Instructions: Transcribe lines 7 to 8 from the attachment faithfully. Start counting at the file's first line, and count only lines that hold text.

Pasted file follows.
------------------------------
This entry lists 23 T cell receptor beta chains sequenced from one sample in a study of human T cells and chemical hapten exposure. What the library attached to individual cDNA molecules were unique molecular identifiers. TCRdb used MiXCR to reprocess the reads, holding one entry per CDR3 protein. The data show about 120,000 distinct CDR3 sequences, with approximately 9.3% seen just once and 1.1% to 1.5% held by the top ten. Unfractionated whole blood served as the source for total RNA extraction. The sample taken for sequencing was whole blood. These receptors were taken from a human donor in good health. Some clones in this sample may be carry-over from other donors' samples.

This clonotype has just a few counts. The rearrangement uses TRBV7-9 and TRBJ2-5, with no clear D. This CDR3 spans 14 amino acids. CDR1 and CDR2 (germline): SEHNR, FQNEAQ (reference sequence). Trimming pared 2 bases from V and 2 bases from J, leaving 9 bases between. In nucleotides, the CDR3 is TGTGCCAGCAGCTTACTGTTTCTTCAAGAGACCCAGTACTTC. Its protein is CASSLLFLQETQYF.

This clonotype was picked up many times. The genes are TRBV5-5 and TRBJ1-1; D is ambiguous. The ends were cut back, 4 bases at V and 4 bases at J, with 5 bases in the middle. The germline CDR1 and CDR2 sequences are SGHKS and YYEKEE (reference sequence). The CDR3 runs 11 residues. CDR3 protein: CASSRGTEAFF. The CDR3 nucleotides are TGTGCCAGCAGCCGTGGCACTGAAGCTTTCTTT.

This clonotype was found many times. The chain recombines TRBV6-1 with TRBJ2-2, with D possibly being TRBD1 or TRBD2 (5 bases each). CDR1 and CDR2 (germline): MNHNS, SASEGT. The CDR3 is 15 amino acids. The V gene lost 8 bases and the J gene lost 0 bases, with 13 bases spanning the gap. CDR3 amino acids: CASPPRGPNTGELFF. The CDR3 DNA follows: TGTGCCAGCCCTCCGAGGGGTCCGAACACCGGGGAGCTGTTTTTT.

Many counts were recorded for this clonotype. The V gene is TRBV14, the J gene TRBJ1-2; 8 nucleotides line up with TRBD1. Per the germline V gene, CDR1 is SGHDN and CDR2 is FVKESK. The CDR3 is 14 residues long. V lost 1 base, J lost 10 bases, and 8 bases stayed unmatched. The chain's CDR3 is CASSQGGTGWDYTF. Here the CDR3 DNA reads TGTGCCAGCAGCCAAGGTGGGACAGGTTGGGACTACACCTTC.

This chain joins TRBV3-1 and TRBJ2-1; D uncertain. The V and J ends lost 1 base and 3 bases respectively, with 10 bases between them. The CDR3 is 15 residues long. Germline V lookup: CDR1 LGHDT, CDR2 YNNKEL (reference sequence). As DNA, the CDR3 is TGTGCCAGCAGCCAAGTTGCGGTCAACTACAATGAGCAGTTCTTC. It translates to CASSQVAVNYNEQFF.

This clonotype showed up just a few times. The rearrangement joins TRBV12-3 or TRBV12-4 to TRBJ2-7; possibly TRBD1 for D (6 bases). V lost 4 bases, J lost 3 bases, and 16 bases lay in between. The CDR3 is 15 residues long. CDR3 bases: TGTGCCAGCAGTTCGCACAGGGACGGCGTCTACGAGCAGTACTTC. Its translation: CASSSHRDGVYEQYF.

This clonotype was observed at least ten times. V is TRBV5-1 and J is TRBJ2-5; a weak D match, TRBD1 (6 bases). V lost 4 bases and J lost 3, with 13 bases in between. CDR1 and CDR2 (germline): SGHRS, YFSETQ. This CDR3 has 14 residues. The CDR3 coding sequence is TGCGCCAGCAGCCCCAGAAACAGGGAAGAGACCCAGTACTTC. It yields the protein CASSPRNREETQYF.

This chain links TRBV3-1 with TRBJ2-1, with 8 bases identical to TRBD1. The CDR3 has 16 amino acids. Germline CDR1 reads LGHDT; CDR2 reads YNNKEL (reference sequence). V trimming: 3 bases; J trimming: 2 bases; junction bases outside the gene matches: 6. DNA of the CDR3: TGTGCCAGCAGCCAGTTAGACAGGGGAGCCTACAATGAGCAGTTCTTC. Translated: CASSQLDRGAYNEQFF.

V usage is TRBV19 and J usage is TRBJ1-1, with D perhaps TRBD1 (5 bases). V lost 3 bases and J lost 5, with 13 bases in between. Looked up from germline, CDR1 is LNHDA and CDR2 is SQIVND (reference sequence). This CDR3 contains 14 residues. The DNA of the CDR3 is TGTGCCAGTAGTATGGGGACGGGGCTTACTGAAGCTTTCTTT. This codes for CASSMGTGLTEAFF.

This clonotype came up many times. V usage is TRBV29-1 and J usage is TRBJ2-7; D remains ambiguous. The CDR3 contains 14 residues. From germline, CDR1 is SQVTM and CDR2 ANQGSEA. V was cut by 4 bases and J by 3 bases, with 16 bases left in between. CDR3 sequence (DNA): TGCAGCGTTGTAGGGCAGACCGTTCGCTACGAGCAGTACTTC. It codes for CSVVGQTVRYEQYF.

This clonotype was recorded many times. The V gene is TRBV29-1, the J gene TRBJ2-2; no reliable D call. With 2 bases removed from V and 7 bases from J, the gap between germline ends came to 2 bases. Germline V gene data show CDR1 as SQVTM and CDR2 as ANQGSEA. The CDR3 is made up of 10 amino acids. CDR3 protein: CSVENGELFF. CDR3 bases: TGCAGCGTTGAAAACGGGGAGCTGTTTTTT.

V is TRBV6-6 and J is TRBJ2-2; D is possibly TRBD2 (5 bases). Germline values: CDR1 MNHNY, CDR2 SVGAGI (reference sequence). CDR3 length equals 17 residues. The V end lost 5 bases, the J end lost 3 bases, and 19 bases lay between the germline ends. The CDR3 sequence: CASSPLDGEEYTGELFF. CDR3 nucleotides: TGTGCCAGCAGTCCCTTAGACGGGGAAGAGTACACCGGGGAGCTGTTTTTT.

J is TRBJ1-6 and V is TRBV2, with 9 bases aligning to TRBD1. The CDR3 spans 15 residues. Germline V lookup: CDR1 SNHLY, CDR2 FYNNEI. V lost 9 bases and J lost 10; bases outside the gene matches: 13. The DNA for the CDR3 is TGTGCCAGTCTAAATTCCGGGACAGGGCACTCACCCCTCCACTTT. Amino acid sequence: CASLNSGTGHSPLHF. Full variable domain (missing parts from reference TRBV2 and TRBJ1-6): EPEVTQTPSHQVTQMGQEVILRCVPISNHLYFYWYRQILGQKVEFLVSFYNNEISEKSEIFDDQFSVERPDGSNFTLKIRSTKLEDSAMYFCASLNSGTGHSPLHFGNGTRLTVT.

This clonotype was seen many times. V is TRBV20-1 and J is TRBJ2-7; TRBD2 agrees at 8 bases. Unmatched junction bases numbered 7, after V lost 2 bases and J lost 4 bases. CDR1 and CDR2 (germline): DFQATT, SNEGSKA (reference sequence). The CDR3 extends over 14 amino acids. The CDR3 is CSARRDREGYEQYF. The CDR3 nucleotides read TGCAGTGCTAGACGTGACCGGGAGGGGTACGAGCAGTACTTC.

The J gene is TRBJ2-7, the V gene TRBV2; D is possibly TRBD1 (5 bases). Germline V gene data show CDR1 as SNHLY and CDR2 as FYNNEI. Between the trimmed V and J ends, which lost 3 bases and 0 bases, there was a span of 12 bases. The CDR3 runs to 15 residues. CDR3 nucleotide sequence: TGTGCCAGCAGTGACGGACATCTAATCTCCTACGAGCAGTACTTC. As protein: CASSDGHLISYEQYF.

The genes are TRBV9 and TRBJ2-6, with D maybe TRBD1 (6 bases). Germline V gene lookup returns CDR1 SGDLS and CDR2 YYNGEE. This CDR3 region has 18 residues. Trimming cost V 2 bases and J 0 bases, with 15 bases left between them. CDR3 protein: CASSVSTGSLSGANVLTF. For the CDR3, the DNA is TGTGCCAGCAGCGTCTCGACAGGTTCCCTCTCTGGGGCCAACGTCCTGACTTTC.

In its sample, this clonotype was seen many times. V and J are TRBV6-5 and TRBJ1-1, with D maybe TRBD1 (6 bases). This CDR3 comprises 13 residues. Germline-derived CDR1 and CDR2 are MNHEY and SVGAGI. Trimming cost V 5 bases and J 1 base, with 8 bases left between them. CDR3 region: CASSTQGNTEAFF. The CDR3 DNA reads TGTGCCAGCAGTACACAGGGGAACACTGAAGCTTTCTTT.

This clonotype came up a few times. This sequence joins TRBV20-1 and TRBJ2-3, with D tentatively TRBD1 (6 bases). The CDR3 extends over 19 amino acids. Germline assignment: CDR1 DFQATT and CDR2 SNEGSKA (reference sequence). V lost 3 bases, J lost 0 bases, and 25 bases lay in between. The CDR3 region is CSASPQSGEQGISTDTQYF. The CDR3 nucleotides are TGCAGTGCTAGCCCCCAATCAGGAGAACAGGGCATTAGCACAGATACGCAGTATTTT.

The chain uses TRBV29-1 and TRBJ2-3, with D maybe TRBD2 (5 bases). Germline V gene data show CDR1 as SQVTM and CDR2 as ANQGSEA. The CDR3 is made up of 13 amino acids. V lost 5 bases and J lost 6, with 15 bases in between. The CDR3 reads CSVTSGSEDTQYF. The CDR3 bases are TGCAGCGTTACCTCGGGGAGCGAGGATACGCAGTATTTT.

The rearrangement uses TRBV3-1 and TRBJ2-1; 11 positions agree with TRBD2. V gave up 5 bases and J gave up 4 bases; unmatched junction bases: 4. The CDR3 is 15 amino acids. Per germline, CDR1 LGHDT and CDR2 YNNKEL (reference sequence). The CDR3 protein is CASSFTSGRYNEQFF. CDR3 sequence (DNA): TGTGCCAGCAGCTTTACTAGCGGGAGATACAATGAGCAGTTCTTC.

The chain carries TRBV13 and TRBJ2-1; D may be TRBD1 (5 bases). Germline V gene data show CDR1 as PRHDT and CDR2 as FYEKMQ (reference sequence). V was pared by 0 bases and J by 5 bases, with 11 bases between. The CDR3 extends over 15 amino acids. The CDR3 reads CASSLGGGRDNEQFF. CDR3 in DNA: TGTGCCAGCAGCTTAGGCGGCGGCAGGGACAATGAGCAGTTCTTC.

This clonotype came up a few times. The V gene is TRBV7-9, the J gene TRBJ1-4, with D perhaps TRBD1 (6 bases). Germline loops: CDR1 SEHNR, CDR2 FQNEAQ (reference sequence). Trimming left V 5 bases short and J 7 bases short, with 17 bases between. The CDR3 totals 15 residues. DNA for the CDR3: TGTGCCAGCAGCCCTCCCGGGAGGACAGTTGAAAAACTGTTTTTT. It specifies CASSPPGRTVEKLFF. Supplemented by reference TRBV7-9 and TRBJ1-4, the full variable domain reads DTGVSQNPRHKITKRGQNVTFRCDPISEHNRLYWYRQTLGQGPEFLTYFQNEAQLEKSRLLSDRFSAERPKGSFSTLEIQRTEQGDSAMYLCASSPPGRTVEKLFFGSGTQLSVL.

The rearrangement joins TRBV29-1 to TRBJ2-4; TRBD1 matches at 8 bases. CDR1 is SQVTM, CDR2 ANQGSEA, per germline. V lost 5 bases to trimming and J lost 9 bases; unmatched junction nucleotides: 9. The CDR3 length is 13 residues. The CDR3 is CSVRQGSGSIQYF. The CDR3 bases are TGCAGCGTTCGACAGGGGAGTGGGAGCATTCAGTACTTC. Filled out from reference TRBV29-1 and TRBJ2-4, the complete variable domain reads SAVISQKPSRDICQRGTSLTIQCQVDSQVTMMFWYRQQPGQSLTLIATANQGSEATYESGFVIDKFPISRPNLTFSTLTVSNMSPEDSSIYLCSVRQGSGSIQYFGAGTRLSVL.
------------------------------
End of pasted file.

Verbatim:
This clonotype showed up just a few times. The rearrangement joins TRBV12-3 or TRBV12-4 to TRBJ2-7; possibly TRBD1 for D (6 bases). V lost 4 bases, J lost 3 bases, and 16 bases lay in between. The CDR3 is 15 residues long. CDR3 bases: TGTGCCAGCAGTTCGCACAGGGACGGCGTCTACGAGCAGTACTTC. Its translation: CASSSHRDGVYEQYF.

This clonotype was observed at least ten times. V is TRBV5-1 and J is TRBJ2-5; a weak D match, TRBD1 (6 bases). V lost 4 bases and J lost 3, with 13 bases in between. CDR1 and CDR2 (germline): SGHRS, YFSETQ. This CDR3 has 14 residues. The CDR3 coding sequence is TGCGCCAGCAGCCCCAGAAACAGGGAAGAGACCCAGTACTTC. It yields the protein CASSPRNREETQYF.